It isn’t a matter of whether or not they have any money.  They WILL have money one day, and that day might come sooner if we teach them how to be trusted with money.

It isn’t a matter of whether or not they have responsibility.  They WILL have responsibilities one day (unless they’re never expected to grow up and move out), and again that day might come sooner if we teach them that earning trust with money requires responsibility.

It isn’t a matter of whether or not they want to hear it.  They don’t want to hear “save sex for marriage” either, but we tell them to anyway.  It’s a matter of telling them what they NEED to hear, not just what they WANT to hear.

Let me be clear that I completely understand learning financial management is not as high a priority for teens as other issues are, such as actually having a relationship with Jesus, developing the discipline to follow Him, dealing with peer pressure, sexual temptation, drugs, depression, etc etc etc.  There’s a long list of things that I’ve heard referred to as “felt” needs for teens, meaning those needs are much more pressing matters in the present than something that’s in the future.  Trust me, I get it.  Believe it or not, I was a teen once upon a time, and with young teens of my own, I’m seeing their struggles more every day.  BUT, that doesn’t make learning to manage money any less important, and it certainly doesn’t  mean I’m leaving my kids’ knowledge of money management to chance.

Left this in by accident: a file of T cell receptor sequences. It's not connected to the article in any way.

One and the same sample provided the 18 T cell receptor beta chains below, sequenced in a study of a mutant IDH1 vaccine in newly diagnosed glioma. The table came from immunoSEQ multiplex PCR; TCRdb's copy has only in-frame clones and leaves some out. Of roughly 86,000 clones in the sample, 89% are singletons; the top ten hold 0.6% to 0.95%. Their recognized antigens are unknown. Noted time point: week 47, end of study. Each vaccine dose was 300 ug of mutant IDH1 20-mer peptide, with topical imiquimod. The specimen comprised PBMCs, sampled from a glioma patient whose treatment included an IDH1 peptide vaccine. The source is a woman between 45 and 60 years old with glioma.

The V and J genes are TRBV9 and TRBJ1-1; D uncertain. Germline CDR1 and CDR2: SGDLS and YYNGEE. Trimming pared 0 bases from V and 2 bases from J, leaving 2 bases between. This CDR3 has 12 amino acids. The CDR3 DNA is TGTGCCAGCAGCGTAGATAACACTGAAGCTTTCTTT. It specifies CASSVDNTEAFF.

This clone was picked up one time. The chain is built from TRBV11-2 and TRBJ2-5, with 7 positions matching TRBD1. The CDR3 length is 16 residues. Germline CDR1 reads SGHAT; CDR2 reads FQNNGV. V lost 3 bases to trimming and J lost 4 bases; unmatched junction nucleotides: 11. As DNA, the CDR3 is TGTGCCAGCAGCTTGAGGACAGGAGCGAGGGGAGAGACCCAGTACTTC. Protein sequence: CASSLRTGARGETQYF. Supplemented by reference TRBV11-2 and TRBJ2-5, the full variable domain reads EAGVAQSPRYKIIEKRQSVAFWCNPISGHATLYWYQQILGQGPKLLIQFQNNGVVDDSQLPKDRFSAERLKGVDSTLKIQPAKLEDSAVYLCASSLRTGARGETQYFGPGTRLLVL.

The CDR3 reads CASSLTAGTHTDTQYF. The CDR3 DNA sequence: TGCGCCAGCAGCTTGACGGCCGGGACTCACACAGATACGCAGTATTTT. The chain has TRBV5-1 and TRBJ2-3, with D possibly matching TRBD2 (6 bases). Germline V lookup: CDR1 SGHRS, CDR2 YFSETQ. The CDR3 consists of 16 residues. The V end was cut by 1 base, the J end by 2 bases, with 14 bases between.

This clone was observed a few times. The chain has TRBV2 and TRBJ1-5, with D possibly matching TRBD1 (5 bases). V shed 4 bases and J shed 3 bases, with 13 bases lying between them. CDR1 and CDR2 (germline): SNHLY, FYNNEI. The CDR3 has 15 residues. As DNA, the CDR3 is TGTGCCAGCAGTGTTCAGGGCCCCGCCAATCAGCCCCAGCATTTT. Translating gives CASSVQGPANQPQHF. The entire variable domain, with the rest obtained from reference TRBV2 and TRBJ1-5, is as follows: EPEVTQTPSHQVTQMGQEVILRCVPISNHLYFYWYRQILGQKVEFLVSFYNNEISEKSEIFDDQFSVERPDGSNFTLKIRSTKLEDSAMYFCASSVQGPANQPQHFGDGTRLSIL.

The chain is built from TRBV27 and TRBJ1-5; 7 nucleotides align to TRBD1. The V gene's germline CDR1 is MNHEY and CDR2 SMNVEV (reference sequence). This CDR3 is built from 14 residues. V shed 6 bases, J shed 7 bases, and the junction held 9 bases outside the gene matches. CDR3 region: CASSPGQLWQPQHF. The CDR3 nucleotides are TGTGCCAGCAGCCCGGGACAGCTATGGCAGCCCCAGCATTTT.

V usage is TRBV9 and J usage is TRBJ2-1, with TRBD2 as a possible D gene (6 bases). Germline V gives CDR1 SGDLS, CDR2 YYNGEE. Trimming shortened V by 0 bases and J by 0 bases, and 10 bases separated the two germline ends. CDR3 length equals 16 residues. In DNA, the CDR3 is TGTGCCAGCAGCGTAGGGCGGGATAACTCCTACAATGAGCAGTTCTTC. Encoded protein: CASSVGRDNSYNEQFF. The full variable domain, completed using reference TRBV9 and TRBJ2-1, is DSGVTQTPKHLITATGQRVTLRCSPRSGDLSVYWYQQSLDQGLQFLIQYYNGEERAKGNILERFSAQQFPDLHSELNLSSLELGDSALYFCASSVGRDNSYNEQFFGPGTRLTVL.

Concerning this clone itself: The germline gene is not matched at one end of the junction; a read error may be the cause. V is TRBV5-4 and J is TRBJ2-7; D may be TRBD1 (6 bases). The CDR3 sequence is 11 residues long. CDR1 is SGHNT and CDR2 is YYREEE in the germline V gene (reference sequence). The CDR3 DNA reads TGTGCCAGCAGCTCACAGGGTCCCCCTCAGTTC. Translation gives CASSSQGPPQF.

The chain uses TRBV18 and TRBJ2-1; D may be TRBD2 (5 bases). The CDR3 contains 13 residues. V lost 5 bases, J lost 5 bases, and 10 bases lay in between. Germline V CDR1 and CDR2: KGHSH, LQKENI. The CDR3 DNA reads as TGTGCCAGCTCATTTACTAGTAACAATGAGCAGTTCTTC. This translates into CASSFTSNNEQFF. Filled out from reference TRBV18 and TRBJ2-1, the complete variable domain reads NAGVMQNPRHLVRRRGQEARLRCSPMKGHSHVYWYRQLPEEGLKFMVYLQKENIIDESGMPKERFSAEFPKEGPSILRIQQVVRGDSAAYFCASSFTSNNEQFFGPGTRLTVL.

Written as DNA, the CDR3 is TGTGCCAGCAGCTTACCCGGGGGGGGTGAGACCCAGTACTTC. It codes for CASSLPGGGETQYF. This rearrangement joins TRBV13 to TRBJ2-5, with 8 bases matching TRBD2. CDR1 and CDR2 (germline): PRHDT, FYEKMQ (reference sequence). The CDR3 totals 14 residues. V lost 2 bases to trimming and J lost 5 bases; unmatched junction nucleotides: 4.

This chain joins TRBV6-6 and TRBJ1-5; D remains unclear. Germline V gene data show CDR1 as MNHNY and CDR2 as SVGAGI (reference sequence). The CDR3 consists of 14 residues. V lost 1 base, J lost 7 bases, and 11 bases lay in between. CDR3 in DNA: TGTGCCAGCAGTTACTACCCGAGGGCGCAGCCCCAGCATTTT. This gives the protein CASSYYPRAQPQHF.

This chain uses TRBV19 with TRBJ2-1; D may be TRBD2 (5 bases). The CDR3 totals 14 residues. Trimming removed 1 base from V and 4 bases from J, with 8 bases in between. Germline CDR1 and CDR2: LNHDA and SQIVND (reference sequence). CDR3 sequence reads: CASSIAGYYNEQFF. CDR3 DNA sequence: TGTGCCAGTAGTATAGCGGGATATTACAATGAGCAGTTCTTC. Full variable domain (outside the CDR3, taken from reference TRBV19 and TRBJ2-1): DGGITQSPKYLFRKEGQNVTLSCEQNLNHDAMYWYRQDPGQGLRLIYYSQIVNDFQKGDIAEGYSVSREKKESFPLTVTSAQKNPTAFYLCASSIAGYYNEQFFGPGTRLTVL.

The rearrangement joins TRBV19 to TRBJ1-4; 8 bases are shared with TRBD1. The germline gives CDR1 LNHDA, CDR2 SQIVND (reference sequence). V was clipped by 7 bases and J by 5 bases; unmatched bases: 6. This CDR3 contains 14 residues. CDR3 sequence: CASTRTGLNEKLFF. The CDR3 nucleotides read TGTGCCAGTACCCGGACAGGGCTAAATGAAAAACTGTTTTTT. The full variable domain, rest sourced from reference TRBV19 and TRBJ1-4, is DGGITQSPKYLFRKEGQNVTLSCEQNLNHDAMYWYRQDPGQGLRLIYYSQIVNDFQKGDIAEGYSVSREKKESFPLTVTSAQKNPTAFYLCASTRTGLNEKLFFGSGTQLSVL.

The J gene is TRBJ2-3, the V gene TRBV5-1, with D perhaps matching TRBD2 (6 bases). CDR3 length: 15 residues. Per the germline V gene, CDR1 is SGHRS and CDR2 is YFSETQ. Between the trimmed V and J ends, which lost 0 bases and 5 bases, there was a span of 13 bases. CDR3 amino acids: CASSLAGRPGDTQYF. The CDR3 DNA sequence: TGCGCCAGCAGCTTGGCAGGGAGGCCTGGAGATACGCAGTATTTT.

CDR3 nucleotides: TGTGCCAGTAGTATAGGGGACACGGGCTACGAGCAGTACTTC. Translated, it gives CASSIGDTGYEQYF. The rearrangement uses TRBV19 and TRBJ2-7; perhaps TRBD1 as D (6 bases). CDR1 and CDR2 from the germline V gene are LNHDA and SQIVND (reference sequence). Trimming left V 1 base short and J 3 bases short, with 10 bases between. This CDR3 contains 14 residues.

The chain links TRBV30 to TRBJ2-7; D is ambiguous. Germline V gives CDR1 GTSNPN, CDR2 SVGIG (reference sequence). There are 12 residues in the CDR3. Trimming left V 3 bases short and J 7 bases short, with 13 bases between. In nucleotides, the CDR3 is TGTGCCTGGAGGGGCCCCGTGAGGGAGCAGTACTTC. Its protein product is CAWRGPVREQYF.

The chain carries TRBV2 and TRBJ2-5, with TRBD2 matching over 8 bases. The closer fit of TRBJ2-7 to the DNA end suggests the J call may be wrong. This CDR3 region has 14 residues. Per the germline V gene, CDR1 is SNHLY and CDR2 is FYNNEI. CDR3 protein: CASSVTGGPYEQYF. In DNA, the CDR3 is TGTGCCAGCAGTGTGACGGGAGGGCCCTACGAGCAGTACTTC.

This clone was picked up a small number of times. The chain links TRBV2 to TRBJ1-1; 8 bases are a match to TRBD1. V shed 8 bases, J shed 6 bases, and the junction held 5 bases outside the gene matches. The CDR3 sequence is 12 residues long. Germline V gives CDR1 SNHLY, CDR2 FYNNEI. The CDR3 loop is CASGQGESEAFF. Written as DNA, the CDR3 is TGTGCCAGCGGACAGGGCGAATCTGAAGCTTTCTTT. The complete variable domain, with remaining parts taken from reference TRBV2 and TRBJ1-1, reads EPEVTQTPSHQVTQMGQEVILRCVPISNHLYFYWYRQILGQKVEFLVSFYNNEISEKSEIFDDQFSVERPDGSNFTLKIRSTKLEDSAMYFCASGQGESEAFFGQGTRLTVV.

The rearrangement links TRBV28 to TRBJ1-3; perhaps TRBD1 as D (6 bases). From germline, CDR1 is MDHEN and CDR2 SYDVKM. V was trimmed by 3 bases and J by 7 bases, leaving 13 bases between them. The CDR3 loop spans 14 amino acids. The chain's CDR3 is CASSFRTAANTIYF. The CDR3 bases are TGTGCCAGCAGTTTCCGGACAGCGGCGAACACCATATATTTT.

The problem with waiting to address issues when they’re “felt” needs is that by the time most things are a “felt” need it is already too late.  They’re already having sex.  They’re already giving in to peer pressure.  They’re already playing around with drugs.  They’re already suffering from depression, etc etc etc.